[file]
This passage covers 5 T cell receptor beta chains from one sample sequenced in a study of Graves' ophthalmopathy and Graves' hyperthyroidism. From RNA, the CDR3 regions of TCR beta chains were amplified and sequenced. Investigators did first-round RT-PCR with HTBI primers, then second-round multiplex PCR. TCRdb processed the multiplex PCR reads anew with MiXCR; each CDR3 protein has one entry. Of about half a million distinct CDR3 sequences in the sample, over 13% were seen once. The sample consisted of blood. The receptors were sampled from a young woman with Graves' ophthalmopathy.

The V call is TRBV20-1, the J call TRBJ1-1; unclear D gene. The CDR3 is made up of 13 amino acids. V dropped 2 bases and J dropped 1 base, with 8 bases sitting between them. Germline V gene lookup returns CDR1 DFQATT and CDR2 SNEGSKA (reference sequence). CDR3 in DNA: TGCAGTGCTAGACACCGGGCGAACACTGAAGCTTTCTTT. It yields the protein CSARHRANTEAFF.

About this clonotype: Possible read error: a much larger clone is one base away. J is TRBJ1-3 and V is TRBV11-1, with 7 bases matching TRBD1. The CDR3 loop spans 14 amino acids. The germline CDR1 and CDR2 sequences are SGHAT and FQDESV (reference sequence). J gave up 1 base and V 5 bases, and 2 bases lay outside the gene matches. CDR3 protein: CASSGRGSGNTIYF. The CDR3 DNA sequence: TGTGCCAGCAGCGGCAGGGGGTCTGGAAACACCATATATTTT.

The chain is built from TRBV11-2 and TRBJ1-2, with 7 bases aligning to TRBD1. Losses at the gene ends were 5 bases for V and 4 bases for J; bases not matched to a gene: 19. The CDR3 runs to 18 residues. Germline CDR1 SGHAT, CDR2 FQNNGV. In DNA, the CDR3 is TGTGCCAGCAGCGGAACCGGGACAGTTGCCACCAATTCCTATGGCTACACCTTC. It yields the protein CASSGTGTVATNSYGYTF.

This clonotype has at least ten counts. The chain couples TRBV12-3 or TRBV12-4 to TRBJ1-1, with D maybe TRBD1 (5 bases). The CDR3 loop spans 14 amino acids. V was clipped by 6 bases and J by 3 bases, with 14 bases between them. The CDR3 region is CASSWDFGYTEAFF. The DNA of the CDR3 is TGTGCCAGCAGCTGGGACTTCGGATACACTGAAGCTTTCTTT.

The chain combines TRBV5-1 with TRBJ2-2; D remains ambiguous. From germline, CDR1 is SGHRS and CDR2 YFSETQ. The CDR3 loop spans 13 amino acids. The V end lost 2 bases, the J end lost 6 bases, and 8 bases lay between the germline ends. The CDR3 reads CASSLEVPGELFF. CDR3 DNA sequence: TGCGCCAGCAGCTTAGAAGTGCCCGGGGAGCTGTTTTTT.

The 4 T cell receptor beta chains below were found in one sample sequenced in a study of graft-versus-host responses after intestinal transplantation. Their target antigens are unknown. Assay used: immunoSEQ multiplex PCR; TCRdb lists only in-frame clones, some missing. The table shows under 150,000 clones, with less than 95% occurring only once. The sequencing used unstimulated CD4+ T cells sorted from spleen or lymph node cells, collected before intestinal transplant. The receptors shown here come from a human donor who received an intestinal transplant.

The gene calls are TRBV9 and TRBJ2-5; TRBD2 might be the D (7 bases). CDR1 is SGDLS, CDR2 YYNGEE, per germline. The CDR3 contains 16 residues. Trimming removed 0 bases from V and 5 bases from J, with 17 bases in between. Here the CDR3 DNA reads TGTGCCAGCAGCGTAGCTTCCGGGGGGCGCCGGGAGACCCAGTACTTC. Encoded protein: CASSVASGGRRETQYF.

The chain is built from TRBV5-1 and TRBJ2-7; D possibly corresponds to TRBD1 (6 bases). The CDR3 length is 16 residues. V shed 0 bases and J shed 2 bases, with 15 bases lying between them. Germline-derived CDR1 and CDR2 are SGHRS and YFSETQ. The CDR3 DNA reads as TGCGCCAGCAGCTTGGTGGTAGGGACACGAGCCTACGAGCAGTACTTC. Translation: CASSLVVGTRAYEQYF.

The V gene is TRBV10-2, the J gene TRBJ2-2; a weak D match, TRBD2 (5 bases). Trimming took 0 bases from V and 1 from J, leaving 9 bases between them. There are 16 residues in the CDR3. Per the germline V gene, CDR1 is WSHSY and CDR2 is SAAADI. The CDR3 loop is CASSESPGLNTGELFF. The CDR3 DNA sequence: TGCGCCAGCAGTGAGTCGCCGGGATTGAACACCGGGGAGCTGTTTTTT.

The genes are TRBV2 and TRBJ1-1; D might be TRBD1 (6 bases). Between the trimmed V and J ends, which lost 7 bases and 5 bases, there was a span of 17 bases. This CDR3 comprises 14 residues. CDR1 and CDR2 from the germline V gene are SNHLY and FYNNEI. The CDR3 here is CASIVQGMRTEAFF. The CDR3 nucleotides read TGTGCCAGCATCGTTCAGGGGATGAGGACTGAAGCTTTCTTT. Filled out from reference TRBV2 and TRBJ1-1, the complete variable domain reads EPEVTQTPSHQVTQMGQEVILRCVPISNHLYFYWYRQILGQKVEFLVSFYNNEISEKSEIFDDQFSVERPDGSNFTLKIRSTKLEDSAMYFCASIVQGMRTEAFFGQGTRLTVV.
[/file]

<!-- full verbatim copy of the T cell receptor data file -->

This passage covers 5 T cell receptor beta chains from one sample sequenced in a study of Graves' ophthalmopathy and Graves' hyperthyroidism. From RNA, the CDR3 regions of TCR beta chains were amplified and sequenced. Investigators did first-round RT-PCR with HTBI primers, then second-round multiplex PCR. TCRdb processed the multiplex PCR reads anew with MiXCR; each CDR3 protein has one entry. Of about half a million distinct CDR3 sequences in the sample, over 13% were seen once. The sample consisted of blood. The receptors were sampled from a young woman with Graves' ophthalmopathy.

The V call is TRBV20-1, the J call TRBJ1-1; unclear D gene. The CDR3 is made up of 13 amino acids. V dropped 2 bases and J dropped 1 base, with 8 bases sitting between them. Germline V gene lookup returns CDR1 DFQATT and CDR2 SNEGSKA (reference sequence). CDR3 in DNA: TGCAGTGCTAGACACCGGGCGAACACTGAAGCTTTCTTT. It yields the protein CSARHRANTEAFF.

About this clonotype: Possible read error: a much larger clone is one base away. J is TRBJ1-3 and V is TRBV11-1, with 7 bases matching TRBD1. The CDR3 loop spans 14 amino acids. The germline CDR1 and CDR2 sequences are SGHAT and FQDESV (reference sequence). J gave up 1 base and V 5 bases, and 2 bases lay outside the gene matches. CDR3 protein: CASSGRGSGNTIYF. The CDR3 DNA sequence: TGTGCCAGCAGCGGCAGGGGGTCTGGAAACACCATATATTTT.

The chain is built from TRBV11-2 and TRBJ1-2, with 7 bases aligning to TRBD1. Losses at the gene ends were 5 bases for V and 4 bases for J; bases not matched to a gene: 19. The CDR3 runs to 18 residues. Germline CDR1 SGHAT, CDR2 FQNNGV. In DNA, the CDR3 is TGTGCCAGCAGCGGAACCGGGACAGTTGCCACCAATTCCTATGGCTACACCTTC. It yields the protein CASSGTGTVATNSYGYTF.

This clonotype has at least ten counts. The chain couples TRBV12-3 or TRBV12-4 to TRBJ1-1, with D maybe TRBD1 (5 bases). The CDR3 loop spans 14 amino acids. V was clipped by 6 bases and J by 3 bases, with 14 bases between them. The CDR3 region is CASSWDFGYTEAFF. The DNA of the CDR3 is TGTGCCAGCAGCTGGGACTTCGGATACACTGAAGCTTTCTTT.

The chain combines TRBV5-1 with TRBJ2-2; D remains ambiguous. From germline, CDR1 is SGHRS and CDR2 YFSETQ. The CDR3 loop spans 13 amino acids. The V end lost 2 bases, the J end lost 6 bases, and 8 bases lay between the germline ends. The CDR3 reads CASSLEVPGELFF. CDR3 DNA sequence: TGCGCCAGCAGCTTAGAAGTGCCCGGGGAGCTGTTTTTT.

The 4 T cell receptor beta chains below were found in one sample sequenced in a study of graft-versus-host responses after intestinal transplantation. Their target antigens are unknown. Assay used: immunoSEQ multiplex PCR; TCRdb lists only in-frame clones, some missing. The table shows under 150,000 clones, with less than 95% occurring only once. The sequencing used unstimulated CD4+ T cells sorted from spleen or lymph node cells, collected before intestinal transplant. The receptors shown here come from a human donor who received an intestinal transplant.

The gene calls are TRBV9 and TRBJ2-5; TRBD2 might be the D (7 bases). CDR1 is SGDLS, CDR2 YYNGEE, per germline. The CDR3 contains 16 residues. Trimming removed 0 bases from V and 5 bases from J, with 17 bases in between. Here the CDR3 DNA reads TGTGCCAGCAGCGTAGCTTCCGGGGGGCGCCGGGAGACCCAGTACTTC. Encoded protein: CASSVASGGRRETQYF.

The chain is built from TRBV5-1 and TRBJ2-7; D possibly corresponds to TRBD1 (6 bases). The CDR3 length is 16 residues. V shed 0 bases and J shed 2 bases, with 15 bases lying between them. Germline-derived CDR1 and CDR2 are SGHRS and YFSETQ. The CDR3 DNA reads as TGCGCCAGCAGCTTGGTGGTAGGGACACGAGCCTACGAGCAGTACTTC. Translation: CASSLVVGTRAYEQYF.

The V gene is TRBV10-2, the J gene TRBJ2-2; a weak D match, TRBD2 (5 bases). Trimming took 0 bases from V and 1 from J, leaving 9 bases between them. There are 16 residues in the CDR3. Per the germline V gene, CDR1 is WSHSY and CDR2 is SAAADI. The CDR3 loop is CASSESPGLNTGELFF. The CDR3 DNA sequence: TGCGCCAGCAGTGAGTCGCCGGGATTGAACACCGGGGAGCTGTTTTTT.

The genes are TRBV2 and TRBJ1-1; D might be TRBD1 (6 bases). Between the trimmed V and J ends, which lost 7 bases and 5 bases, there was a span of 17 bases. This CDR3 comprises 14 residues. CDR1 and CDR2 from the germline V gene are SNHLY and FYNNEI. The CDR3 here is CASIVQGMRTEAFF. The CDR3 nucleotides read TGTGCCAGCATCGTTCAGGGGATGAGGACTGAAGCTTTCTTT. Filled out from reference TRBV2 and TRBJ1-1, the complete variable domain reads EPEVTQTPSHQVTQMGQEVILRCVPISNHLYFYWYRQILGQKVEFLVSFYNNEISEKSEIFDDQFSVERPDGSNFTLKIRSTKLEDSAMYFCASIVQGMRTEAFFGQGTRLTVV.